Tips for getting started in a new role

Starting a new job always brings a mix of emotions, the excitement of joining a new team, and the unknown worry. Well, this is how I felt over the past three weeks starting in a new role, and that is why I’ve been a little quiet on the blog posts.

Before I started in the role, I spoke with a couple of friends to seek their advice on starting in a new position and have shared with you those that I found highly beneficial.

  • Take time to listen and learn. Even though you bring knowledge and experience of the profession, every organisation is different, and this will have a significant impact on how you approach communications. Colleagues are a great source of insight into why projects may or may not have worked, so use this to help you.
  • Understand what’s not been said. Some people will hold back from sharing the insights you need, which is understandable; they don’t know you yet. Non-management colleagues are likely to be more guarded on what they say, potentially out of concern about where their insights might end up, so note what they aren’t telling you in the early weeks. It could be something worth exploring later.
  • Find answers, not solutions. It can be tempting to jump into solution mode, fixing things as you spot them. Slow yourself down in those early weeks and ask questions rather than solutions as you might not have all the facts and put into place the wrong solution.
  • Speak with all your stakeholders. You’ll probably have meetings arranged initially with those stakeholders your manager has suggested, often their peers, and not your audiences. Get time in the diary before all those meetings start appearing to go out and speak with those colleagues you are trying to reach.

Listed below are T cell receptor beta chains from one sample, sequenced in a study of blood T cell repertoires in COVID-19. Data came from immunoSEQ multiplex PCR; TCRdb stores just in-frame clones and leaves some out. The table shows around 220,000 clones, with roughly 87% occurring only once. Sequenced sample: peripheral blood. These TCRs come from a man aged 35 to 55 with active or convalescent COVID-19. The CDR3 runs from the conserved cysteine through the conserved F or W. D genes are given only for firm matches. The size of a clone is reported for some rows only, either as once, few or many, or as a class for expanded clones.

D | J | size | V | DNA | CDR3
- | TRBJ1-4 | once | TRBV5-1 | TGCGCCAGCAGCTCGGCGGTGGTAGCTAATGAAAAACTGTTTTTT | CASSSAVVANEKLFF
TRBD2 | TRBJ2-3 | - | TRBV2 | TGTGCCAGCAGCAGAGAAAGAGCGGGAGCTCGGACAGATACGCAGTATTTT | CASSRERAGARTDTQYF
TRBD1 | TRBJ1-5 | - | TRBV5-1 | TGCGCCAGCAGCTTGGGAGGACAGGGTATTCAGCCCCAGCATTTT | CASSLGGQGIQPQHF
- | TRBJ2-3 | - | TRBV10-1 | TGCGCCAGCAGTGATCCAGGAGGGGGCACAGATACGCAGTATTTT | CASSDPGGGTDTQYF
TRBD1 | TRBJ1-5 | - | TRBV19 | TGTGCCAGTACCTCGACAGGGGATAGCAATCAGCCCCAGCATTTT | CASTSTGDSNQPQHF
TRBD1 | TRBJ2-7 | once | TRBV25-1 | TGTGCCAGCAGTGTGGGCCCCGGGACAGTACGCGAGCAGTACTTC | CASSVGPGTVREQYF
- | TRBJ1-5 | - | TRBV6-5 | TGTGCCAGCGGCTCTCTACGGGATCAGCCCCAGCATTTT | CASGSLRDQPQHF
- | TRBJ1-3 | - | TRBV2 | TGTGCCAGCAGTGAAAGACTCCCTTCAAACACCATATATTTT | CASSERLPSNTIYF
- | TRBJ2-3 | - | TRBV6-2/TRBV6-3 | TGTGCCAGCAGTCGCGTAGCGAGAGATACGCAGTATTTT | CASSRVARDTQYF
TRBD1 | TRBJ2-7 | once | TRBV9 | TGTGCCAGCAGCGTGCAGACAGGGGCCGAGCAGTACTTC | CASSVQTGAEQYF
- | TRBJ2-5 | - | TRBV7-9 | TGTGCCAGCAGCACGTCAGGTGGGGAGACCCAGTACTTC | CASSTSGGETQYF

• Keep in mind long term outcomes rather than short term outputs. Don’t put pressure on yourself by feeling as though you need to start pushing out content. Starting new allows you to focus on the outcomes you are trying to achieve and not get caught up in all the tactical day to day work.
  • Keep a note of all your thoughts. Throughout those early weeks, you’ll hear great nuggets of information, usually when you least expect them. You might not be able to continue to conversation on them in the moment, so make sure you capture them. I have an Excel sheet where I track all my projects and then a section called ‘On the radar’ so I don’t forget things I want to follow up on later.

I asked the Horizon Guild group members for their tips and Shalini Gupta, Leadership communications manager shares some Do’s and Don’ts.

“Whether it’s your first job or your fifth, those first few days and weeks in a new role can be a little intimidating. Here are a few tips to help you with a smooth transition and set you up for success.”

Do

  1. Get some ‘insider knowledge’ before you start. Before you join, check out the company’s social media posts and your team members (handy if you know their names!). This will help give you a feel for the culture through the topics they share and post.
  2. Be a sponge. In the first couple of weeks, absorb everything. Get to know ‘how things are done around here’, aka the culture, your colleagues’ working styles, and the challenges within the business. It’ll help you set off on the right foot sooner and be more effective.
  3. Ask questions and learn fast. Be proactive in finding out new information yourself. You won’t know everything, and don’t pretend that you do. Ask questions not to simply find ‘answers’ but to see where that may lead – to an insight or a new idea!